Heavy Showers Expected to Overspread the Midwest and Plains

Posted on 03/09/2017 10:22 AM

USDA's Joint Ag Weather Facility says in the Corn Belt, cool, showery weather prevails in the vicinity of the Great Lakes, especially in parts of Michigan and Wisconsin. "In the southern Corn Belt, warm, dry weather favors a rapid corn and soybean development pace, as well as late-season planting efforts," USDA continues.

In the West, USDA reports cooler conditions have replaced last week’s h eat wave. "Weekend showers provided beneficial moisture in some areas, but more rain would be welcomed for rangeland, pastures, and spring-sown small grains. A few wildfires have flared in parts of Arizona and the Northwest," USDA elaborates.

On the Plains, USDA reports locally heavy showers and thunderstorms are developing in conjunction with an approaching low-pressure system. "Cooler air is replacing weekend heat across the northern Plains, but hot weather continues farther south," according to USDA. Today’s high temperatures could reach 100°F on the southern High Plains, it elaborates.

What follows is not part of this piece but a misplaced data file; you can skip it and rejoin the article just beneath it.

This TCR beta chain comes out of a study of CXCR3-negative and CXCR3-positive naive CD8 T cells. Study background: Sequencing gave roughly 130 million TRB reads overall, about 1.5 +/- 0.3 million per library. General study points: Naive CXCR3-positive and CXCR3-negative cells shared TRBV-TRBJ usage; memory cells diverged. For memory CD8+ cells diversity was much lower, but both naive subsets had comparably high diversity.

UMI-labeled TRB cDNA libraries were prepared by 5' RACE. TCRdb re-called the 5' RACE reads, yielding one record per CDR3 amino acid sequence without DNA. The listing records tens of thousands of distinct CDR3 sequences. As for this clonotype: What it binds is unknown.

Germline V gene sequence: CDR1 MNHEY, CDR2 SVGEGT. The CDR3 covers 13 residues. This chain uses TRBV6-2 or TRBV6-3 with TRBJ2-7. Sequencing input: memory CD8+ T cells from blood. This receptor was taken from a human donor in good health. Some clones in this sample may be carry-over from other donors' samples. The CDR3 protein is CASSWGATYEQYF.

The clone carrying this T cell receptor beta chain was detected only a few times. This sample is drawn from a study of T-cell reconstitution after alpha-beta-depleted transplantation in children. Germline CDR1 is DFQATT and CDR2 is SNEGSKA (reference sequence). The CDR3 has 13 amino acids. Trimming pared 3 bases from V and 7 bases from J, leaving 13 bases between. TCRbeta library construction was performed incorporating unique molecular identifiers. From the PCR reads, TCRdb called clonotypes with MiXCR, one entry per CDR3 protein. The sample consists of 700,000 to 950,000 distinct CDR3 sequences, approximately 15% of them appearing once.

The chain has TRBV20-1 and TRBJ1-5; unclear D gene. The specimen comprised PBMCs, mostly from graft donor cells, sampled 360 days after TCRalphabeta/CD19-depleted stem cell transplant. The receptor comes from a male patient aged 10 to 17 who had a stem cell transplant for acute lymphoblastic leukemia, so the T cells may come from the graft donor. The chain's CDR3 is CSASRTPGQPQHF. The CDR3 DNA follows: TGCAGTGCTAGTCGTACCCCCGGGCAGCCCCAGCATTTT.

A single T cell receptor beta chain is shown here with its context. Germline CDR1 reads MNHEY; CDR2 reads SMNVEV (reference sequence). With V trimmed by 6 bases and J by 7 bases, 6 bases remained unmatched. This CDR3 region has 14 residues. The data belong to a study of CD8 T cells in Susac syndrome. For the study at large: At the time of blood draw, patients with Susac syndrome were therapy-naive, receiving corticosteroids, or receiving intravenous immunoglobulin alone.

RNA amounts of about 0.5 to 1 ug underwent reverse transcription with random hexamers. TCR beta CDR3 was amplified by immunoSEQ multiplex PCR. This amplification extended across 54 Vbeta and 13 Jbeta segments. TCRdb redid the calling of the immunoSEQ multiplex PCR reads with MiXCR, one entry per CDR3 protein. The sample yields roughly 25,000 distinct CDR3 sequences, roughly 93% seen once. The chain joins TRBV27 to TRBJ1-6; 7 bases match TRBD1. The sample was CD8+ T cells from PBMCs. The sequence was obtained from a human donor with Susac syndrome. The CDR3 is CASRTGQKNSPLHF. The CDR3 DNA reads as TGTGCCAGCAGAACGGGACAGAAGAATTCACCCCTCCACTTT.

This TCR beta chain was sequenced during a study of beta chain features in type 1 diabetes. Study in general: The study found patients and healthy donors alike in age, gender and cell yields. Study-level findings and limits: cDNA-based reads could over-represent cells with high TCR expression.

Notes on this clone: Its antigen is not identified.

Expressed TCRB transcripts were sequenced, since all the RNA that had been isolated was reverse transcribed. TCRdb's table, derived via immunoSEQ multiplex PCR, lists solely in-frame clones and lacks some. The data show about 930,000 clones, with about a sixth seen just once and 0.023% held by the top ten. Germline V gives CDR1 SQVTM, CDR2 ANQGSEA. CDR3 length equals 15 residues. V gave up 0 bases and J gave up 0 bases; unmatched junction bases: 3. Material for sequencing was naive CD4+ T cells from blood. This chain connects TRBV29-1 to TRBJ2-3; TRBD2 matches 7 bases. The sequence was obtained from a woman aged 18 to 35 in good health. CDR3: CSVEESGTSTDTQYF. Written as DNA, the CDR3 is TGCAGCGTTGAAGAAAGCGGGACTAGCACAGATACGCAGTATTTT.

In the South, USDA explains showers and thunderstorms stretch from eastern Texas to the central Gulf Coast. "Elsewhere, warm, dry weather is promoting crop growth and fieldwork, including late-season cotton, peanut, and soybean planting," USDA details.

In its outlook, USDA says a storm system currently developing over the nation’s mid-section will drift eastward. As a result, heavy showers and locally severe thunderstorms will gradually spread from the Plains into the Midwestern and Mid-Atlantic States, USDA continues. "Five-day rainfall totals could reach 1 to 3 inches along and near the path of the storm," USDA elaborates. Locally heavy showers will also develop in the eastern Gulf Coast region, while little or no rain will fall in California and the Southwest, USDA reports. Elsewhere, scattered Northwestern showers could produce local totals in excess of an inch, USDA adds. "Generally cool conditions in the West will contrast with an early-season heat wave across the central U.S.," according to USDA.


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